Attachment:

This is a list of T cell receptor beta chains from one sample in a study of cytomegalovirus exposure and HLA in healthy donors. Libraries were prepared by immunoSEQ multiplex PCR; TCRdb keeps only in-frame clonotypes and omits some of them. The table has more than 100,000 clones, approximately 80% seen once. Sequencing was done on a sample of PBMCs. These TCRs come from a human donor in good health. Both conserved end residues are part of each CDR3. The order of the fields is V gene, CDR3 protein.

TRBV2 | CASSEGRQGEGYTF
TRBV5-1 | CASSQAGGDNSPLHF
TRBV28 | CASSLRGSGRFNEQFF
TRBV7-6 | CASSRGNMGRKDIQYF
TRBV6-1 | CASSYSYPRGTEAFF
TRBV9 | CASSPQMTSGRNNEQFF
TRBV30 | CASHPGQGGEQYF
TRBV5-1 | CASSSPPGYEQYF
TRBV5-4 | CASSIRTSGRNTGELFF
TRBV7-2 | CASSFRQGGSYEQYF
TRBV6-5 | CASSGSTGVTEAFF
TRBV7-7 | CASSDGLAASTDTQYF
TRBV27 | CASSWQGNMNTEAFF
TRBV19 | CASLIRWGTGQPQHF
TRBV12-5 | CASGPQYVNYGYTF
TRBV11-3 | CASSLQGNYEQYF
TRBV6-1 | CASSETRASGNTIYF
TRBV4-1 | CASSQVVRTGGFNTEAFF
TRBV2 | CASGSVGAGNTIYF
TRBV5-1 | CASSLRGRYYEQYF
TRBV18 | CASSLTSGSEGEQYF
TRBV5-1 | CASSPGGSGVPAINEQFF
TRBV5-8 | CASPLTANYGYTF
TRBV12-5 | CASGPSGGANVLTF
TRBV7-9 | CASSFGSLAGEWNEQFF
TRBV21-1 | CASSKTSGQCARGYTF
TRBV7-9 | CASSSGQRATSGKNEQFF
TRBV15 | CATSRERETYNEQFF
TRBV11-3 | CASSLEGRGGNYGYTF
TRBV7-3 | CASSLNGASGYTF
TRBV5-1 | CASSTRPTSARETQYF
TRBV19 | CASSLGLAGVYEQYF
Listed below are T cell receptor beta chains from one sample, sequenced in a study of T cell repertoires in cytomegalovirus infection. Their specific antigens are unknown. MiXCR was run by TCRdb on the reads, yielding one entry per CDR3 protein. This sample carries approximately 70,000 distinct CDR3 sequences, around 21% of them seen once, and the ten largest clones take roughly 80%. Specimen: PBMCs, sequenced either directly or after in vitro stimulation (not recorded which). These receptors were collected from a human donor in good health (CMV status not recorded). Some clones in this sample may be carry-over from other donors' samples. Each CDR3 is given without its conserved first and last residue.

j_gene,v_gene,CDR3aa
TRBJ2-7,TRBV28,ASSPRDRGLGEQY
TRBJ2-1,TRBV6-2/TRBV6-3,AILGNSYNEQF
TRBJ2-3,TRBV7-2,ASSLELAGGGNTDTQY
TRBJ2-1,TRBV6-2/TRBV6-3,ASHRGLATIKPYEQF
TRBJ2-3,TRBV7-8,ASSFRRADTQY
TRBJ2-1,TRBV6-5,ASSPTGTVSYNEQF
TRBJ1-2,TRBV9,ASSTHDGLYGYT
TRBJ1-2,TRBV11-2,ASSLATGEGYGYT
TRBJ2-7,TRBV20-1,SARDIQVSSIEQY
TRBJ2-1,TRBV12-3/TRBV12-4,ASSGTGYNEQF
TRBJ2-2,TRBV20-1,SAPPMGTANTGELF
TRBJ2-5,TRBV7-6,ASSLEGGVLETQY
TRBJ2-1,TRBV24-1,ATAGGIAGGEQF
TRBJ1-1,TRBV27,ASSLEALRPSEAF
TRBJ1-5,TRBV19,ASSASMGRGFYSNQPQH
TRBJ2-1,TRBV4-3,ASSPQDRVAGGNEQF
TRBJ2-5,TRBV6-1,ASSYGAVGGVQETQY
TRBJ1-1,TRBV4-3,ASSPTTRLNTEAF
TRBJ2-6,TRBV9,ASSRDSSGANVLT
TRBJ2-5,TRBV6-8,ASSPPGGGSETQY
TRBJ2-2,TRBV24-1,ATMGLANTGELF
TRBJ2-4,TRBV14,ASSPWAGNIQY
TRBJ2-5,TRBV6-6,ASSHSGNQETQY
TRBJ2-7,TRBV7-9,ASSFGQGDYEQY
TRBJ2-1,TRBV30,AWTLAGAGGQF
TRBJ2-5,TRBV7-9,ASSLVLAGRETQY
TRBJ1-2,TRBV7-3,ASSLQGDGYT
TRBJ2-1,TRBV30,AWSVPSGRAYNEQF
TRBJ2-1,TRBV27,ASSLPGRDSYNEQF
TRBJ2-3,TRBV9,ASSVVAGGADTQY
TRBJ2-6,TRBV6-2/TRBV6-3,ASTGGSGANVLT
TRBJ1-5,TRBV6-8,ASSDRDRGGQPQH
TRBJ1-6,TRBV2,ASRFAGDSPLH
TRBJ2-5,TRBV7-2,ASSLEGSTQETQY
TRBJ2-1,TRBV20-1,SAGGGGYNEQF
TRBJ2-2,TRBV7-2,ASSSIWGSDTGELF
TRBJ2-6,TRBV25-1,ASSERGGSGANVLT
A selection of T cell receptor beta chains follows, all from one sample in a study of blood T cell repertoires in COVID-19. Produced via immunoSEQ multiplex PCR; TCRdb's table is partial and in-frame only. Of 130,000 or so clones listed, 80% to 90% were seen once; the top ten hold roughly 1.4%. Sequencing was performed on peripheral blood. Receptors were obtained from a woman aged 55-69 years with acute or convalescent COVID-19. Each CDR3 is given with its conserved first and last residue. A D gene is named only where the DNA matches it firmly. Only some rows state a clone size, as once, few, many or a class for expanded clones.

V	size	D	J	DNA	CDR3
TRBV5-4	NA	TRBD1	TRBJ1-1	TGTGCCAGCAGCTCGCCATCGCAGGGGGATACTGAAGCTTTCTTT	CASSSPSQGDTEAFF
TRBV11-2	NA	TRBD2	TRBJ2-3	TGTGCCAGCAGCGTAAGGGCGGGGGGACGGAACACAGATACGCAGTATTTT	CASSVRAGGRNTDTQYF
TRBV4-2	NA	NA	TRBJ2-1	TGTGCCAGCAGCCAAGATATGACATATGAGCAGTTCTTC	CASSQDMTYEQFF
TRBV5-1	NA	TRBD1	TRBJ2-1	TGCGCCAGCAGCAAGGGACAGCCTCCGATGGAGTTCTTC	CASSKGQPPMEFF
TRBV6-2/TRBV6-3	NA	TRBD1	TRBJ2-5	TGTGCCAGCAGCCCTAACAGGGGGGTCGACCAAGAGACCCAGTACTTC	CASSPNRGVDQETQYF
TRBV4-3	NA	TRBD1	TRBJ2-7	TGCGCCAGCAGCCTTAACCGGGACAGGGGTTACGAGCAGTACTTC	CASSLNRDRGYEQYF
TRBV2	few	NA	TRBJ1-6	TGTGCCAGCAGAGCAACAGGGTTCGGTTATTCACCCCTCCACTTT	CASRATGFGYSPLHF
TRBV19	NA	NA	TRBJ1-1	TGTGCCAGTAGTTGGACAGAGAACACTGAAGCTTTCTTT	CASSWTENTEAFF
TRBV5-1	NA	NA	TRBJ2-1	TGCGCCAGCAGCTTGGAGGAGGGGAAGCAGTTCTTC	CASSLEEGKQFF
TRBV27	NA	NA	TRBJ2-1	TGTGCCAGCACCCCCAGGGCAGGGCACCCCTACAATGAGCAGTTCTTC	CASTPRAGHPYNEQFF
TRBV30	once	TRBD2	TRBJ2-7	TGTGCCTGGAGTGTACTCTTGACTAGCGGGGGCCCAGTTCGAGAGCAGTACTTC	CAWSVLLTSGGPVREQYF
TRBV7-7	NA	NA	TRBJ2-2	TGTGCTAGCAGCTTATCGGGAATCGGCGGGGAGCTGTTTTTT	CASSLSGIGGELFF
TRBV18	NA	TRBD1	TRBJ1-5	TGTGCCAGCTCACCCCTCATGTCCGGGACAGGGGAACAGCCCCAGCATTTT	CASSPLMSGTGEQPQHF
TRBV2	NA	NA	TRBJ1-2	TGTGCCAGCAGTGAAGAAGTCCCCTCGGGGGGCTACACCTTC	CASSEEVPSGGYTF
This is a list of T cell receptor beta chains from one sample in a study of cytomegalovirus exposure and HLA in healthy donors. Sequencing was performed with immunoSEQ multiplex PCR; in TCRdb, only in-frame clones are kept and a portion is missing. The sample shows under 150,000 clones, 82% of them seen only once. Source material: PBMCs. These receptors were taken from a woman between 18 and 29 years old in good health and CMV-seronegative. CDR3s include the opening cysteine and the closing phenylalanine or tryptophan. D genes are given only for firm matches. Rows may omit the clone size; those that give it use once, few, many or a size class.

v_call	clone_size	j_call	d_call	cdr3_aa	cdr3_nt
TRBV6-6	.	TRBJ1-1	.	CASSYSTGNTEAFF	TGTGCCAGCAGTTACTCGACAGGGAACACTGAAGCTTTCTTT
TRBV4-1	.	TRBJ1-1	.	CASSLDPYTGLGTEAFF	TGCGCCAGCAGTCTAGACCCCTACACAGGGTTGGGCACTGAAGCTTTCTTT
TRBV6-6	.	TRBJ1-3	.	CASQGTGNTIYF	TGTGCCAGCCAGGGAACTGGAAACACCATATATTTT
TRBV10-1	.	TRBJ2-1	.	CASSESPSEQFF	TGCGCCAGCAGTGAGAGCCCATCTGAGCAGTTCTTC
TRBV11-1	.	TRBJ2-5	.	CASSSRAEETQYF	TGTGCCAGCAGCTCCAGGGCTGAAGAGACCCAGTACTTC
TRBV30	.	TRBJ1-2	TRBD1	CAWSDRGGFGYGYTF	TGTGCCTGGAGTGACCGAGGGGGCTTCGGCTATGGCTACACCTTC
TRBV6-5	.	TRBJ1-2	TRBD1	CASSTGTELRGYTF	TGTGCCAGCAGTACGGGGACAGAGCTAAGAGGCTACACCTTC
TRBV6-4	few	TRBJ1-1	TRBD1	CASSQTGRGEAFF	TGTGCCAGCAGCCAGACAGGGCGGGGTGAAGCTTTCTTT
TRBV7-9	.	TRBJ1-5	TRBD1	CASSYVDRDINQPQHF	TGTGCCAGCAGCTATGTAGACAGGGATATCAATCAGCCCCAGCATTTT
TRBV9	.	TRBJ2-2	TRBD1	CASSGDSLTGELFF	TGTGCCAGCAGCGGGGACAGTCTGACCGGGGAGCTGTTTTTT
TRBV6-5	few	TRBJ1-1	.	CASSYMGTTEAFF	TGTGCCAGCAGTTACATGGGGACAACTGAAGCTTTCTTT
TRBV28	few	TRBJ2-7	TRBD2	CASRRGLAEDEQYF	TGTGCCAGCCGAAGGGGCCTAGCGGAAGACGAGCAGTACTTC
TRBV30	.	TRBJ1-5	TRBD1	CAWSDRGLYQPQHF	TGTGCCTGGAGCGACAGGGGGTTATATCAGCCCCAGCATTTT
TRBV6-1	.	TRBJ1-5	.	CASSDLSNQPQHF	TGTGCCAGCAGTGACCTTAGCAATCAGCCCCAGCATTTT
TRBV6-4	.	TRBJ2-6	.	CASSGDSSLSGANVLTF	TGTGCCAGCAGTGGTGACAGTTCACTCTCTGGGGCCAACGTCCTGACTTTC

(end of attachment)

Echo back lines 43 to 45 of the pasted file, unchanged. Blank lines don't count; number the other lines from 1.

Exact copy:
TRBJ1-2,TRBV11-2,ASSLATGEGYGYT
TRBJ2-7,TRBV20-1,SARDIQVSSIEQY
TRBJ2-1,TRBV12-3/TRBV12-4,ASSGTGYNEQF